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Alan Stewart

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Alan Stewart last won the day on April 20

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About Alan Stewart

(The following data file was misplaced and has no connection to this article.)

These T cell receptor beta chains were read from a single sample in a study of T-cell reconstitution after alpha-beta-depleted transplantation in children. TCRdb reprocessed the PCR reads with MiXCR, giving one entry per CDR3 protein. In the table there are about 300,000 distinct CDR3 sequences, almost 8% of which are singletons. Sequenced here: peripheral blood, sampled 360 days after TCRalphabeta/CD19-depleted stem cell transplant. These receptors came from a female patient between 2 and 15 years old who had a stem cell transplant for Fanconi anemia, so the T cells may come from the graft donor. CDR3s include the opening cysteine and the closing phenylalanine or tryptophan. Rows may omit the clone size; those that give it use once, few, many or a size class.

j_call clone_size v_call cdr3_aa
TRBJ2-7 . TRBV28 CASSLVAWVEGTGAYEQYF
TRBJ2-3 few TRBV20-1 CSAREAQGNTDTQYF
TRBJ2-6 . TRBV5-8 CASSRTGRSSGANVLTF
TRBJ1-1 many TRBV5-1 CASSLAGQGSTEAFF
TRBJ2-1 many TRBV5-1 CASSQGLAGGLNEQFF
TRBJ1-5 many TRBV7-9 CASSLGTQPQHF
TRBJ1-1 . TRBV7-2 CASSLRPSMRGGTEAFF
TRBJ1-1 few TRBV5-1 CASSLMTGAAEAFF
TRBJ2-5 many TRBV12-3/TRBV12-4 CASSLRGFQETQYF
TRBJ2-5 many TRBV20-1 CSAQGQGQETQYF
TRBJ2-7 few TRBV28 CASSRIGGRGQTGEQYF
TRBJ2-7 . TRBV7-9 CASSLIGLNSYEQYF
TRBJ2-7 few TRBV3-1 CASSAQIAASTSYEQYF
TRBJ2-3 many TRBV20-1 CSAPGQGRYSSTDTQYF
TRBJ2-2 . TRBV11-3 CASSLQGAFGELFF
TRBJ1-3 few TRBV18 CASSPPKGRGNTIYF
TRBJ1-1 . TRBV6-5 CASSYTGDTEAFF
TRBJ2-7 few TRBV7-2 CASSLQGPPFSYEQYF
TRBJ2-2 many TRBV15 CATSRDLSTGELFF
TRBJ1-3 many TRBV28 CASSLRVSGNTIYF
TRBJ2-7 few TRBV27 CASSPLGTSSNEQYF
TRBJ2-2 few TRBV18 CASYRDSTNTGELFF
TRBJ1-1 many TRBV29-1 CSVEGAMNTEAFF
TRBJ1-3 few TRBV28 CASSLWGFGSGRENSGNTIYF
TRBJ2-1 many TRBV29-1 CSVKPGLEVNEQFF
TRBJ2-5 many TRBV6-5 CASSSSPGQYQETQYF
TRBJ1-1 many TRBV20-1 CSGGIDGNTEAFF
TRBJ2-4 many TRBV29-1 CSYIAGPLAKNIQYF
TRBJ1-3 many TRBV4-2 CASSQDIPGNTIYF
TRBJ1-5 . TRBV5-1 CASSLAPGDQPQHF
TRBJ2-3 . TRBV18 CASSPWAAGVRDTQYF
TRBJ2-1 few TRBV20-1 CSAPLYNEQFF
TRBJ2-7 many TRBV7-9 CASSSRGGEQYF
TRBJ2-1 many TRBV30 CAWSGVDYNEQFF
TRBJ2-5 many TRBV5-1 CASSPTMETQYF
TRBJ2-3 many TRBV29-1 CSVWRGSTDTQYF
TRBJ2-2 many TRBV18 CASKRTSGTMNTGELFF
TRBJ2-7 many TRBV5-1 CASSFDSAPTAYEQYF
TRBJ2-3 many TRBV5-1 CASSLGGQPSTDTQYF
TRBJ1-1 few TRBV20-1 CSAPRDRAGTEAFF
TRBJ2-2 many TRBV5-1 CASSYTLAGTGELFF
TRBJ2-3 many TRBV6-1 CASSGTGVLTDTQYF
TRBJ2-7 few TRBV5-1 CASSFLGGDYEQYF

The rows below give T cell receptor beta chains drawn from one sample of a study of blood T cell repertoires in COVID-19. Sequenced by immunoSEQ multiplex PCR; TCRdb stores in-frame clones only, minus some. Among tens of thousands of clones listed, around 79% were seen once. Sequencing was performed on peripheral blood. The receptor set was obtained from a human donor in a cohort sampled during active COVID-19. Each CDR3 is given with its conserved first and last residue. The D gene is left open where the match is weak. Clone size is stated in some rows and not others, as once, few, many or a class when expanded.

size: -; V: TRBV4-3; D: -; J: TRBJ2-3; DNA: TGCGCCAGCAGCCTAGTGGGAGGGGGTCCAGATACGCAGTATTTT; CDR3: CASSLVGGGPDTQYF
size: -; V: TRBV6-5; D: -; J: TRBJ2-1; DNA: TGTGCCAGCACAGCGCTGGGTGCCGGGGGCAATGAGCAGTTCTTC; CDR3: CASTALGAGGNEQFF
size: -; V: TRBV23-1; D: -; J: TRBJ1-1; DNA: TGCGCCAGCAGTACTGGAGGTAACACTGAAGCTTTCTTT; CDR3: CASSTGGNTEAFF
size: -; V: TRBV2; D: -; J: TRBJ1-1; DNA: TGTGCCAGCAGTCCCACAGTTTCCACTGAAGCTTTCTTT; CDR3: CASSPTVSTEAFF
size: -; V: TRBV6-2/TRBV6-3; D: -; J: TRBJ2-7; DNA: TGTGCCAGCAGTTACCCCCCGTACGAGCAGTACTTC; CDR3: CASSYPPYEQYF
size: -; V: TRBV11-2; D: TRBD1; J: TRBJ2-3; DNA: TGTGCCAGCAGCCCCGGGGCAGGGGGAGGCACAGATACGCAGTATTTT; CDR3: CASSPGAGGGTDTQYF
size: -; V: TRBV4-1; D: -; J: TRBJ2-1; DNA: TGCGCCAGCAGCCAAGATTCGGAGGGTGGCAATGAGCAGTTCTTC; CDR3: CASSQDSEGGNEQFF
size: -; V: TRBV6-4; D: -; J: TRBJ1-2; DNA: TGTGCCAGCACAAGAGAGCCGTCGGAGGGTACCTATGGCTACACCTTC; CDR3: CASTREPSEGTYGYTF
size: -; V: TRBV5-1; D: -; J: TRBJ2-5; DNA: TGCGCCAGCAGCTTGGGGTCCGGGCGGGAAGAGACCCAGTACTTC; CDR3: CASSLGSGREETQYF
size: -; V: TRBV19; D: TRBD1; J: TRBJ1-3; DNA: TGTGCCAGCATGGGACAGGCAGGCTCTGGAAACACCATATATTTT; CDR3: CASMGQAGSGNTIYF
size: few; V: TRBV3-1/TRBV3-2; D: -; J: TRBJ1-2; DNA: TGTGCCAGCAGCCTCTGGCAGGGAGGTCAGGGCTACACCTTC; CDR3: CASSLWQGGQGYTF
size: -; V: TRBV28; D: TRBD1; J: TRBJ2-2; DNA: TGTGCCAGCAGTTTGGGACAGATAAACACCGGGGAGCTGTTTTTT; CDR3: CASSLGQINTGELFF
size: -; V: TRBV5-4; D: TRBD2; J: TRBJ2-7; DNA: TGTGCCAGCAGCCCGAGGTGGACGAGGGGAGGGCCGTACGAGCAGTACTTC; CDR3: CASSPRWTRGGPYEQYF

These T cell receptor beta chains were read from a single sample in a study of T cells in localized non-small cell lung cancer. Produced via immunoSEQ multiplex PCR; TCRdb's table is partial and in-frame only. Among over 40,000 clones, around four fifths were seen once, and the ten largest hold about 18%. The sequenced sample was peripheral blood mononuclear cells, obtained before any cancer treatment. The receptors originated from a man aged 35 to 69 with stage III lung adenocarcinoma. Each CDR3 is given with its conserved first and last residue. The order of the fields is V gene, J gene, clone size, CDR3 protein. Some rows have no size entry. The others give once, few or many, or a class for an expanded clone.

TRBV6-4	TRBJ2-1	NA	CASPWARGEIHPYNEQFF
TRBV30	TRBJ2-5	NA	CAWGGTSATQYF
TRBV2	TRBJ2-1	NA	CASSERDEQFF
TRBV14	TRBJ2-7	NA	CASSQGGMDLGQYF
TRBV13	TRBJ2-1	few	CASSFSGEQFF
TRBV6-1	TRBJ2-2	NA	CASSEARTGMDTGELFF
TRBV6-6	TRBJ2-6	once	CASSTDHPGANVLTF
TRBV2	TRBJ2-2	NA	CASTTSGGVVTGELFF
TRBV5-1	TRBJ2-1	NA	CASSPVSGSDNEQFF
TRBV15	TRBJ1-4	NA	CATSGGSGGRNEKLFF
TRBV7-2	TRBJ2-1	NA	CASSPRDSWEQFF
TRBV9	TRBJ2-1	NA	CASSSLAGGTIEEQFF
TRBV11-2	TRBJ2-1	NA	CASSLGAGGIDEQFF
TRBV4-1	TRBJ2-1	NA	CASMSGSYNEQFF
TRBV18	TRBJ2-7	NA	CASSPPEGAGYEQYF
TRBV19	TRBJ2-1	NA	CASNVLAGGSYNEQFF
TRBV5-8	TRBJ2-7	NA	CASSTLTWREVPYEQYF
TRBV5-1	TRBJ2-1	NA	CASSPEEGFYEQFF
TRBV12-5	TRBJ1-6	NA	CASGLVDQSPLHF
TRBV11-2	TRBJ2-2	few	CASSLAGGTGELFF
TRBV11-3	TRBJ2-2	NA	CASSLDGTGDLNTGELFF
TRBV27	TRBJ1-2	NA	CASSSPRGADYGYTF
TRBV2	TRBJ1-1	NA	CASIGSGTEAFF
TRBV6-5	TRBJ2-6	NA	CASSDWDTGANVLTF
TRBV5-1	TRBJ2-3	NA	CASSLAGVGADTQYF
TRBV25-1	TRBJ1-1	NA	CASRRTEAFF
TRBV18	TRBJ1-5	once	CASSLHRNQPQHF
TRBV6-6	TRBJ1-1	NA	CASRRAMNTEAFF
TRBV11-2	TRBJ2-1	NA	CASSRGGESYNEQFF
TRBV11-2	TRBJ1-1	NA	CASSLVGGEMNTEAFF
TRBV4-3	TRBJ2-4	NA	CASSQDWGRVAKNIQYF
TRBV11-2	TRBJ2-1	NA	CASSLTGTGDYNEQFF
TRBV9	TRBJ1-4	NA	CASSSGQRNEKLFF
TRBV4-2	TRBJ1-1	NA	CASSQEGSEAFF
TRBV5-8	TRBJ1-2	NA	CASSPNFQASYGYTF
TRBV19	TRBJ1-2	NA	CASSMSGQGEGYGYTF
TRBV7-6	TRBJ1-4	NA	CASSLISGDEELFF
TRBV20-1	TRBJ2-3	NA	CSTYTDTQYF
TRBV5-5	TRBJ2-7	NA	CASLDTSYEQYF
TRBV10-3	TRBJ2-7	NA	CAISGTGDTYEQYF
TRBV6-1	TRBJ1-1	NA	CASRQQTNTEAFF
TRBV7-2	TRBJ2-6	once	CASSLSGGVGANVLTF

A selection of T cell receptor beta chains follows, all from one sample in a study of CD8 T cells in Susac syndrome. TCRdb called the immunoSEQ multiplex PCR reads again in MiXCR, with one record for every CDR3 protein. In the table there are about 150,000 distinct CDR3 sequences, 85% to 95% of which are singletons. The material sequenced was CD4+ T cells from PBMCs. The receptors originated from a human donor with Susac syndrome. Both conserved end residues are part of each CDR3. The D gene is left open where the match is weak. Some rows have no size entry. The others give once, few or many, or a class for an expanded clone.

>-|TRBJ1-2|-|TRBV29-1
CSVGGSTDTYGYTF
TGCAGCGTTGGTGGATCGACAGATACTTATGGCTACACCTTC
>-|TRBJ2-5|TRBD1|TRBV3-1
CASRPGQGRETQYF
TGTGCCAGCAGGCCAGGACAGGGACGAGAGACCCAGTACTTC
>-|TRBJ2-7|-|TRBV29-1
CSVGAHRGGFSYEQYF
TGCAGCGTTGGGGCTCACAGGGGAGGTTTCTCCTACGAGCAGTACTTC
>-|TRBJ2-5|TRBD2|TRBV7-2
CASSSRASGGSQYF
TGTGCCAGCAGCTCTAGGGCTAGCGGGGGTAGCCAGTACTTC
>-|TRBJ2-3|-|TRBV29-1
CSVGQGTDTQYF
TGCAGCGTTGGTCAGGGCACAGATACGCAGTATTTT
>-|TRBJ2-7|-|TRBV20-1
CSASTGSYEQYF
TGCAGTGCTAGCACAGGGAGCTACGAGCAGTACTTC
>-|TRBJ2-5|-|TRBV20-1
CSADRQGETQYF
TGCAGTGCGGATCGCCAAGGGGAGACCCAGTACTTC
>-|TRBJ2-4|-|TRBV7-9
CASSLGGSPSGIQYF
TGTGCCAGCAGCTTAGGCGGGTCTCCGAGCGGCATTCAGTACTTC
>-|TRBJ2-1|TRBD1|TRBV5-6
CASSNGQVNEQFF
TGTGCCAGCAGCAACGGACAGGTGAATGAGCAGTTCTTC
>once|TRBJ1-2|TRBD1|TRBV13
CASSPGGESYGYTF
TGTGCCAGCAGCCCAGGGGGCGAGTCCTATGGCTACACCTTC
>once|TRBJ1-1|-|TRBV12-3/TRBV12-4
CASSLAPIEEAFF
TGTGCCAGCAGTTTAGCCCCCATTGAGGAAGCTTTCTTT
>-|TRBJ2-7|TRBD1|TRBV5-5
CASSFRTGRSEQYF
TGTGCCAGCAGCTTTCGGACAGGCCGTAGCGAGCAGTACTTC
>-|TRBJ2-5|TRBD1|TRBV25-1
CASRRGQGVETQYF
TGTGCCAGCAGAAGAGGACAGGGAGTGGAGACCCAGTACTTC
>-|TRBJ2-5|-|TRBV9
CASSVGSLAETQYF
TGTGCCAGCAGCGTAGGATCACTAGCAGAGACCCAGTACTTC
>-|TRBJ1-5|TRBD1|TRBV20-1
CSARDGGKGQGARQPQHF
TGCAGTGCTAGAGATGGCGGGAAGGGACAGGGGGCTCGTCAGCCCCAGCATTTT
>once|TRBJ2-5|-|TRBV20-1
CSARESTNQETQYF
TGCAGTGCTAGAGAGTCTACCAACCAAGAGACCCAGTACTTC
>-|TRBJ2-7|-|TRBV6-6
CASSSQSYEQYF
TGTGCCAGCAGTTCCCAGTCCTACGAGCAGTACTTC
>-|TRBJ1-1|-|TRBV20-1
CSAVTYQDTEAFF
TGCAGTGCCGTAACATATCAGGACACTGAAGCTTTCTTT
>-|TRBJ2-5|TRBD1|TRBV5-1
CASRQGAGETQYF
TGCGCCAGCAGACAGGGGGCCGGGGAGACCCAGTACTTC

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  • Birthday January 1

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    North Carolina, Raleigh

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  1. Looking forward to seeing it come together. Glad to hear the kit stayed dry it was really pouring!